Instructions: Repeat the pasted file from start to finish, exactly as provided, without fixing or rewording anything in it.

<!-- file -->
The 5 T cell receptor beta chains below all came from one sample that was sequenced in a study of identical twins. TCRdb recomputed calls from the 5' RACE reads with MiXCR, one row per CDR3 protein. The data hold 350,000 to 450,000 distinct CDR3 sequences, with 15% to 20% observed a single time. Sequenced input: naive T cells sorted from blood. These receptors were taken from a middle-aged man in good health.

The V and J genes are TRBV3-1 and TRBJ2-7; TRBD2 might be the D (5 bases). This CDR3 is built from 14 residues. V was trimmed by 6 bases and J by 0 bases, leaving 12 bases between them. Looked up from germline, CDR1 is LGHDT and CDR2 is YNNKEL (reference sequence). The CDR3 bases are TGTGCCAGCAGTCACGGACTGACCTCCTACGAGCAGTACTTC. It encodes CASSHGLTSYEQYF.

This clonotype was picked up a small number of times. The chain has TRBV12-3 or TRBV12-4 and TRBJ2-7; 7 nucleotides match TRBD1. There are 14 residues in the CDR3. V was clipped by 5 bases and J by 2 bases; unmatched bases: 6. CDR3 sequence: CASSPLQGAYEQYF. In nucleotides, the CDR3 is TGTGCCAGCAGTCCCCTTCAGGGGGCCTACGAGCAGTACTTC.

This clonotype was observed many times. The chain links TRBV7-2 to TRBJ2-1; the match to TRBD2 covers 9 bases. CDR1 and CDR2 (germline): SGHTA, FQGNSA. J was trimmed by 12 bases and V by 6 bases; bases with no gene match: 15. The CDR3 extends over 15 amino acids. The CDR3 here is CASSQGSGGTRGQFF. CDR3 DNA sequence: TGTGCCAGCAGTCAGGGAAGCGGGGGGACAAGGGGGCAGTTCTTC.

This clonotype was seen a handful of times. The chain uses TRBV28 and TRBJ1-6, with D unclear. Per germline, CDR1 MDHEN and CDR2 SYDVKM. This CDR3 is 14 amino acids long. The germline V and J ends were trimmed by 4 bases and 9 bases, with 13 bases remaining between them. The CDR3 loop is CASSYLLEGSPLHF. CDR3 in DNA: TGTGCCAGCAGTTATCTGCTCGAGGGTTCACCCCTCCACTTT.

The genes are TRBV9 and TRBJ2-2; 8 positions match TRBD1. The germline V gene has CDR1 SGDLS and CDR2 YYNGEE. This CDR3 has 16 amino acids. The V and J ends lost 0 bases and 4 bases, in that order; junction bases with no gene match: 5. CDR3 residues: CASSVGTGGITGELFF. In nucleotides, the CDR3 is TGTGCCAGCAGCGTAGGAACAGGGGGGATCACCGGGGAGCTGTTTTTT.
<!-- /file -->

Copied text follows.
The 5 T cell receptor beta chains below all came from one sample that was sequenced in a study of identical twins. TCRdb recomputed calls from the 5' RACE reads with MiXCR, one row per CDR3 protein. The data hold 350,000 to 450,000 distinct CDR3 sequences, with 15% to 20% observed a single time. Sequenced input: naive T cells sorted from blood. These receptors were taken from a middle-aged man in good health.

The V and J genes are TRBV3-1 and TRBJ2-7; TRBD2 might be the D (5 bases). This CDR3 is built from 14 residues. V was trimmed by 6 bases and J by 0 bases, leaving 12 bases between them. Looked up from germline, CDR1 is LGHDT and CDR2 is YNNKEL (reference sequence). The CDR3 bases are TGTGCCAGCAGTCACGGACTGACCTCCTACGAGCAGTACTTC. It encodes CASSHGLTSYEQYF.

This clonotype was picked up a small number of times. The chain has TRBV12-3 or TRBV12-4 and TRBJ2-7; 7 nucleotides match TRBD1. There are 14 residues in the CDR3. V was clipped by 5 bases and J by 2 bases; unmatched bases: 6. CDR3 sequence: CASSPLQGAYEQYF. In nucleotides, the CDR3 is TGTGCCAGCAGTCCCCTTCAGGGGGCCTACGAGCAGTACTTC.

This clonotype was observed many times. The chain links TRBV7-2 to TRBJ2-1; the match to TRBD2 covers 9 bases. CDR1 and CDR2 (germline): SGHTA, FQGNSA. J was trimmed by 12 bases and V by 6 bases; bases with no gene match: 15. The CDR3 extends over 15 amino acids. The CDR3 here is CASSQGSGGTRGQFF. CDR3 DNA sequence: TGTGCCAGCAGTCAGGGAAGCGGGGGGACAAGGGGGCAGTTCTTC.

This clonotype was seen a handful of times. The chain uses TRBV28 and TRBJ1-6, with D unclear. Per germline, CDR1 MDHEN and CDR2 SYDVKM. This CDR3 is 14 amino acids long. The germline V and J ends were trimmed by 4 bases and 9 bases, with 13 bases remaining between them. The CDR3 loop is CASSYLLEGSPLHF. CDR3 in DNA: TGTGCCAGCAGTTATCTGCTCGAGGGTTCACCCCTCCACTTT.

The genes are TRBV9 and TRBJ2-2; 8 positions match TRBD1. The germline V gene has CDR1 SGDLS and CDR2 YYNGEE. This CDR3 has 16 amino acids. The V and J ends lost 0 bases and 4 bases, in that order; junction bases with no gene match: 5. CDR3 residues: CASSVGTGGITGELFF. In nucleotides, the CDR3 is TGTGCCAGCAGCGTAGGAACAGGGGGGATCACCGGGGAGCTGTTTTTT.